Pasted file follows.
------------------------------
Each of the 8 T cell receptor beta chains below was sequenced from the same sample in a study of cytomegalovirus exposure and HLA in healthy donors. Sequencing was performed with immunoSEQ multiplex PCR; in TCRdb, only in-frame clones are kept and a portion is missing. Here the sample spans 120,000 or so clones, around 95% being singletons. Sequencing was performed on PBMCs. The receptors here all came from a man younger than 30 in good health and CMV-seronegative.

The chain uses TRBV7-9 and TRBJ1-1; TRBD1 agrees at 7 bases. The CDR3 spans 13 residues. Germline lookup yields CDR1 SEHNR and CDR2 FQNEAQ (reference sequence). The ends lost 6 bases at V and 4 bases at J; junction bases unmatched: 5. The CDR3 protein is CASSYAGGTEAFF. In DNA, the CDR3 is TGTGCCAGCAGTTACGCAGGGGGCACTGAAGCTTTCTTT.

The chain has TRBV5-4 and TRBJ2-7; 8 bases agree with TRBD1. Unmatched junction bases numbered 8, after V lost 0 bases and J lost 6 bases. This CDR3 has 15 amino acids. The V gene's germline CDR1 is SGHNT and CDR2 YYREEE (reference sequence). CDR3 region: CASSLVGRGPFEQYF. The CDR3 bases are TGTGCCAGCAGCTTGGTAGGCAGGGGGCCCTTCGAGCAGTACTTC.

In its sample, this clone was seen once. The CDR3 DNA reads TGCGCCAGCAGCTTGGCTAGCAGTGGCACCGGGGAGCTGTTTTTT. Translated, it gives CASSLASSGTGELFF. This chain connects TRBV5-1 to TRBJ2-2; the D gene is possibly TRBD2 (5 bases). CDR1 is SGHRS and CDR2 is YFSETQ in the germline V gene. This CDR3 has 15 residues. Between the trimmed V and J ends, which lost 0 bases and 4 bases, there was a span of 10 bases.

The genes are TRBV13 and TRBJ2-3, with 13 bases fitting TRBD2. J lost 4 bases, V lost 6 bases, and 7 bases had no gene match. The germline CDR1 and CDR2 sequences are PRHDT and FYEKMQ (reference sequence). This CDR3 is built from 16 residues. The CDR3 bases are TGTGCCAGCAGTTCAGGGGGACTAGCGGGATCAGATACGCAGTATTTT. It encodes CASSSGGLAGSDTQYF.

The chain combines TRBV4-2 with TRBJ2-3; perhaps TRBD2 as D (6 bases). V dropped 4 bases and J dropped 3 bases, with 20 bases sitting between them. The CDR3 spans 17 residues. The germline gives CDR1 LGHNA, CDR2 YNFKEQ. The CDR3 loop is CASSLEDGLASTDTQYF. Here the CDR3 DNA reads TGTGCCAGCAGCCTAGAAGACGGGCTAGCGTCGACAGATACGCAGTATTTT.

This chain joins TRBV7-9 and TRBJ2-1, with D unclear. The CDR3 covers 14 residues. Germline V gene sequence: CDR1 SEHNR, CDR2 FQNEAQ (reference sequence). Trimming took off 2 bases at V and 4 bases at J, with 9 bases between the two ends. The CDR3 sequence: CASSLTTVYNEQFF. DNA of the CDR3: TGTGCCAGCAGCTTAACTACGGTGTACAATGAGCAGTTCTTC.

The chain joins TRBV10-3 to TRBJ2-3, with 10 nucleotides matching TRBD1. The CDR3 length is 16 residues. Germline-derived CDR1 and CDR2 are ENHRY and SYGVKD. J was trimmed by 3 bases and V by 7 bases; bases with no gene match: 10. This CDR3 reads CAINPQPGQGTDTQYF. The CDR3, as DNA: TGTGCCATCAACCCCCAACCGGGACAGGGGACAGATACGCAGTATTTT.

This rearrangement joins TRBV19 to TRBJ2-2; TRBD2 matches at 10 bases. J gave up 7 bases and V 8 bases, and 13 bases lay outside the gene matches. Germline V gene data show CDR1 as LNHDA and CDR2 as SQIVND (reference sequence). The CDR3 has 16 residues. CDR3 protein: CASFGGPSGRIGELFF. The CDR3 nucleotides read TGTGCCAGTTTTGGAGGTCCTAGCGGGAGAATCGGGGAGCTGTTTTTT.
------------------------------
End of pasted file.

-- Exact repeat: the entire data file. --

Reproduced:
Each of the 8 T cell receptor beta chains below was sequenced from the same sample in a study of cytomegalovirus exposure and HLA in healthy donors. Sequencing was performed with immunoSEQ multiplex PCR; in TCRdb, only in-frame clones are kept and a portion is missing. Here the sample spans 120,000 or so clones, around 95% being singletons. Sequencing was performed on PBMCs. The receptors here all came from a man younger than 30 in good health and CMV-seronegative.

The chain uses TRBV7-9 and TRBJ1-1; TRBD1 agrees at 7 bases. The CDR3 spans 13 residues. Germline lookup yields CDR1 SEHNR and CDR2 FQNEAQ (reference sequence). The ends lost 6 bases at V and 4 bases at J; junction bases unmatched: 5. The CDR3 protein is CASSYAGGTEAFF. In DNA, the CDR3 is TGTGCCAGCAGTTACGCAGGGGGCACTGAAGCTTTCTTT.

The chain has TRBV5-4 and TRBJ2-7; 8 bases agree with TRBD1. Unmatched junction bases numbered 8, after V lost 0 bases and J lost 6 bases. This CDR3 has 15 amino acids. The V gene's germline CDR1 is SGHNT and CDR2 YYREEE (reference sequence). CDR3 region: CASSLVGRGPFEQYF. The CDR3 bases are TGTGCCAGCAGCTTGGTAGGCAGGGGGCCCTTCGAGCAGTACTTC.

In its sample, this clone was seen once. The CDR3 DNA reads TGCGCCAGCAGCTTGGCTAGCAGTGGCACCGGGGAGCTGTTTTTT. Translated, it gives CASSLASSGTGELFF. This chain connects TRBV5-1 to TRBJ2-2; the D gene is possibly TRBD2 (5 bases). CDR1 is SGHRS and CDR2 is YFSETQ in the germline V gene. This CDR3 has 15 residues. Between the trimmed V and J ends, which lost 0 bases and 4 bases, there was a span of 10 bases.

The genes are TRBV13 and TRBJ2-3, with 13 bases fitting TRBD2. J lost 4 bases, V lost 6 bases, and 7 bases had no gene match. The germline CDR1 and CDR2 sequences are PRHDT and FYEKMQ (reference sequence). This CDR3 is built from 16 residues. The CDR3 bases are TGTGCCAGCAGTTCAGGGGGACTAGCGGGATCAGATACGCAGTATTTT. It encodes CASSSGGLAGSDTQYF.

The chain combines TRBV4-2 with TRBJ2-3; perhaps TRBD2 as D (6 bases). V dropped 4 bases and J dropped 3 bases, with 20 bases sitting between them. The CDR3 spans 17 residues. The germline gives CDR1 LGHNA, CDR2 YNFKEQ. The CDR3 loop is CASSLEDGLASTDTQYF. Here the CDR3 DNA reads TGTGCCAGCAGCCTAGAAGACGGGCTAGCGTCGACAGATACGCAGTATTTT.

This chain joins TRBV7-9 and TRBJ2-1, with D unclear. The CDR3 covers 14 residues. Germline V gene sequence: CDR1 SEHNR, CDR2 FQNEAQ (reference sequence). Trimming took off 2 bases at V and 4 bases at J, with 9 bases between the two ends. The CDR3 sequence: CASSLTTVYNEQFF. DNA of the CDR3: TGTGCCAGCAGCTTAACTACGGTGTACAATGAGCAGTTCTTC.

The chain joins TRBV10-3 to TRBJ2-3, with 10 nucleotides matching TRBD1. The CDR3 length is 16 residues. Germline-derived CDR1 and CDR2 are ENHRY and SYGVKD. J was trimmed by 3 bases and V by 7 bases; bases with no gene match: 10. This CDR3 reads CAINPQPGQGTDTQYF. The CDR3, as DNA: TGTGCCATCAACCCCCAACCGGGACAGGGGACAGATACGCAGTATTTT.

This rearrangement joins TRBV19 to TRBJ2-2; TRBD2 matches at 10 bases. J gave up 7 bases and V 8 bases, and 13 bases lay outside the gene matches. Germline V gene data show CDR1 as LNHDA and CDR2 as SQIVND (reference sequence). The CDR3 has 16 residues. CDR3 protein: CASFGGPSGRIGELFF. The CDR3 nucleotides read TGTGCCAGTTTTGGAGGTCCTAGCGGGAGAATCGGGGAGCTGTTTTTT.